Species Spotlight: Black Tern

By Sally Zimmerman, MNA Intern

The black tern is a rare bird species that has recently been found to still have active colonies in Michigan Nature Association sanctuaries. Two black tern colonies were discovered, which is a positive sign since there has been a decline in the bird’s colonies over the past decade.

A black tern in flight. Photo courtesy of Wikimedia Commons.

A black tern in flight. Photo courtesy of Wikimedia Commons.

The black tern’s striking features make it distinguishable from all other tern species in Michigan. Its black head and underbody, and gray wings, back and tail are very visible to surveyors. The bird is the smallest of the terns in Michigan, with an average length of only 9.75 inches and an average wingspan of 24 inches. The black tern is known for being highly acrobatic while in flight, often plunging down to the water’s surface to pick up aquatic insects.

The black tern generally migrates to its nesting habitat from the end of April through mid-May. Nesting then occurs from mid-May to the end of August. The best time of year to survey the black tern is from the end of May to the end of July. Surveyors should anticipate getting up early to see the black tern, as it is most viewed right after sunrise.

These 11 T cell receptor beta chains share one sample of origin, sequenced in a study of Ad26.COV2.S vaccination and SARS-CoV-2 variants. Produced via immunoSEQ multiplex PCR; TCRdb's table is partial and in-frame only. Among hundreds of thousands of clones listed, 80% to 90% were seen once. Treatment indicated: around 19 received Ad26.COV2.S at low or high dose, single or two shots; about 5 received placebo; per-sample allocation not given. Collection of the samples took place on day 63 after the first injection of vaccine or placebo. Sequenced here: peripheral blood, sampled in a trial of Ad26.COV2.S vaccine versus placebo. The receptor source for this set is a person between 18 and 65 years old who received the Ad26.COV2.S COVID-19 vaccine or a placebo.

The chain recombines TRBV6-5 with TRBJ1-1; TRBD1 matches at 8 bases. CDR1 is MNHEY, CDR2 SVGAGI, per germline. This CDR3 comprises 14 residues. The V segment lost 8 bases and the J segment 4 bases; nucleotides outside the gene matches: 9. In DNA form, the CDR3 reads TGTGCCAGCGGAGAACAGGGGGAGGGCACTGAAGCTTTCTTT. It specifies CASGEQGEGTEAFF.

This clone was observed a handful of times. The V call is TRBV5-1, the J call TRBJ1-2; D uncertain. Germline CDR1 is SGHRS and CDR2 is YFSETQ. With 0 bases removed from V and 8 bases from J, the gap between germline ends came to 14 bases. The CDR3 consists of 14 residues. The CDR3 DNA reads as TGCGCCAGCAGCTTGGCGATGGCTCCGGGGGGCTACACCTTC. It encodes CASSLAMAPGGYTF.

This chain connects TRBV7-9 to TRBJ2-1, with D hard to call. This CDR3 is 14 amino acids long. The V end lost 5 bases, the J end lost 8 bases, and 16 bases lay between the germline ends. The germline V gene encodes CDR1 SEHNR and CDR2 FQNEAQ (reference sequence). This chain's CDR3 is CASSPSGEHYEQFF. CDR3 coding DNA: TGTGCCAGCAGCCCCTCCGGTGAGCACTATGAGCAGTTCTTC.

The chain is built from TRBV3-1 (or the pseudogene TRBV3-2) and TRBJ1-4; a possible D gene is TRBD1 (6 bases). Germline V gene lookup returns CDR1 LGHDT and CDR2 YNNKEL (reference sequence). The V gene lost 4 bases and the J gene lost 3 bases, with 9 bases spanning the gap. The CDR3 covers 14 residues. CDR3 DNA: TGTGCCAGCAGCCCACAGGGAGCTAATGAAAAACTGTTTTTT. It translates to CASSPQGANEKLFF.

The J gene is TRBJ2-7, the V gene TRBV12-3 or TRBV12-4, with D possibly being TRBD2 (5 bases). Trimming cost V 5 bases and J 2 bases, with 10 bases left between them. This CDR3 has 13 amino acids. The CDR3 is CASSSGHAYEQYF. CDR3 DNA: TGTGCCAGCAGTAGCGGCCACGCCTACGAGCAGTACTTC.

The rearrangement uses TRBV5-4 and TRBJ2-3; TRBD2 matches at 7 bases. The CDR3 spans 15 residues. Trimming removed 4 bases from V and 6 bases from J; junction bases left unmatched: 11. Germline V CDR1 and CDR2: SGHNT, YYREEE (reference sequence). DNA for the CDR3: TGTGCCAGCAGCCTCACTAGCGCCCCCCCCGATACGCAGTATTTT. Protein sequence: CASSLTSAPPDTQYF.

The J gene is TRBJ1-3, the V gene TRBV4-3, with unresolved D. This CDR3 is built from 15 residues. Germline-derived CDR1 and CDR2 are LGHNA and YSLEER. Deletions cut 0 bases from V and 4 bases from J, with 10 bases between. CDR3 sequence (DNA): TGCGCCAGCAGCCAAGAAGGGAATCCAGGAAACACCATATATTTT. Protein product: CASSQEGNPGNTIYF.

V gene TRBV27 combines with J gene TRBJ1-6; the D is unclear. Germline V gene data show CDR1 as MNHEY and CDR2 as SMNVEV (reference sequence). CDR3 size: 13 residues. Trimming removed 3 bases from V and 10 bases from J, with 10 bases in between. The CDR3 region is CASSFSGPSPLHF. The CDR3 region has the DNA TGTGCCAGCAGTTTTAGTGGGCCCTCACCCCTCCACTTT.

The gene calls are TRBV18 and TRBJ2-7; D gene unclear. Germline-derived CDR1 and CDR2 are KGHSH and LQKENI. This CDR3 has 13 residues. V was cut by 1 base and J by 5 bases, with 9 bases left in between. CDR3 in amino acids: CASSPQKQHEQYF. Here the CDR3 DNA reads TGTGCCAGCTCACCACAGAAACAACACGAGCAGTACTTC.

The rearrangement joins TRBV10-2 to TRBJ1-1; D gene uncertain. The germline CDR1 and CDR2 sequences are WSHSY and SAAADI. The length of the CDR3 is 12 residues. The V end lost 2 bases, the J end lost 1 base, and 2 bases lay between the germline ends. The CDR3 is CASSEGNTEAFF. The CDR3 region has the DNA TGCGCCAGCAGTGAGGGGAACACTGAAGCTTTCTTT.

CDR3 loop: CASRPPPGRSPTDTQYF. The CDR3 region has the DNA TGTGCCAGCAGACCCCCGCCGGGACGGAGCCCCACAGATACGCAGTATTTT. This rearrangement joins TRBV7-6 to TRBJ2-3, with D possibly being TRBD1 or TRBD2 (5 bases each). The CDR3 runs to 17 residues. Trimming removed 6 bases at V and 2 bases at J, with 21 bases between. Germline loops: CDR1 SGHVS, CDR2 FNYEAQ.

Black terns live in marsh communities, preferring coastal plain marsh, Great Lakes marsh and emergent marsh. Within these habitats, the bird will build its nest on floating vegetation at the water’s edge. Because of this, the nest and eggs are vulnerable to damage from wind or high water levels. Boat wakes can also drown the nests or submerge eggs. Black tern nests also face the threat of predators when the adult bird is away. Raccoons, crows and snapping turtles are among the predators that will steal young black terns from their nest. It is rare for more than one chick to survive.

These obstacles explain why the black tern is on the “special concern” list and has a state rank of “S3,” meaning it is vulnerable. Habitat desctruction and predators threaten the existence of the black tern, and MNA continues to provide a safe home for the black tern in its sanctuaries. To learn more about MNA’s initiatives, visit www.michigannature.org.